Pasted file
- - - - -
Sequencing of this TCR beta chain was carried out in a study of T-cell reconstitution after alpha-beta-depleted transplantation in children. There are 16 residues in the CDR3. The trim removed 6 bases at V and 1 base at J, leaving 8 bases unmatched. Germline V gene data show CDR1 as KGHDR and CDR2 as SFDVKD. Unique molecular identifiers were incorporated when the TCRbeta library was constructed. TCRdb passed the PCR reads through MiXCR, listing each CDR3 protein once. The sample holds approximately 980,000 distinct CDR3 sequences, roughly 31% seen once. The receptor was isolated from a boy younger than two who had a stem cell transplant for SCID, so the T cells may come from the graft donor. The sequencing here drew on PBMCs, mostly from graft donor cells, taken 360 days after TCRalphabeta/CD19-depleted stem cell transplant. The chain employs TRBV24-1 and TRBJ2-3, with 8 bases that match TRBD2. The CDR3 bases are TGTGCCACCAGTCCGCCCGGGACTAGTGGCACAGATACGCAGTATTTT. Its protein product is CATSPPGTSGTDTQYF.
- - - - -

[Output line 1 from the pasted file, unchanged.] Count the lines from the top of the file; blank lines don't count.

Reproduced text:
Sequencing of this TCR beta chain was carried out in a study of T-cell reconstitution after alpha-beta-depleted transplantation in children. There are 16 residues in the CDR3. The trim removed 6 bases at V and 1 base at J, leaving 8 bases unmatched. Germline V gene data show CDR1 as KGHDR and CDR2 as SFDVKD. Unique molecular identifiers were incorporated when the TCRbeta library was constructed. TCRdb passed the PCR reads through MiXCR, listing each CDR3 protein once. The sample holds approximately 980,000 distinct CDR3 sequences, roughly 31% seen once. The receptor was isolated from a boy younger than two who had a stem cell transplant for SCID, so the T cells may come from the graft donor. The sequencing here drew on PBMCs, mostly from graft donor cells, taken 360 days after TCRalphabeta/CD19-depleted stem cell transplant. The chain employs TRBV24-1 and TRBJ2-3, with 8 bases that match TRBD2. The CDR3 bases are TGTGCCACCAGTCCGCCCGGGACTAGTGGCACAGATACGCAGTATTTT. Its protein product is CATSPPGTSGTDTQYF.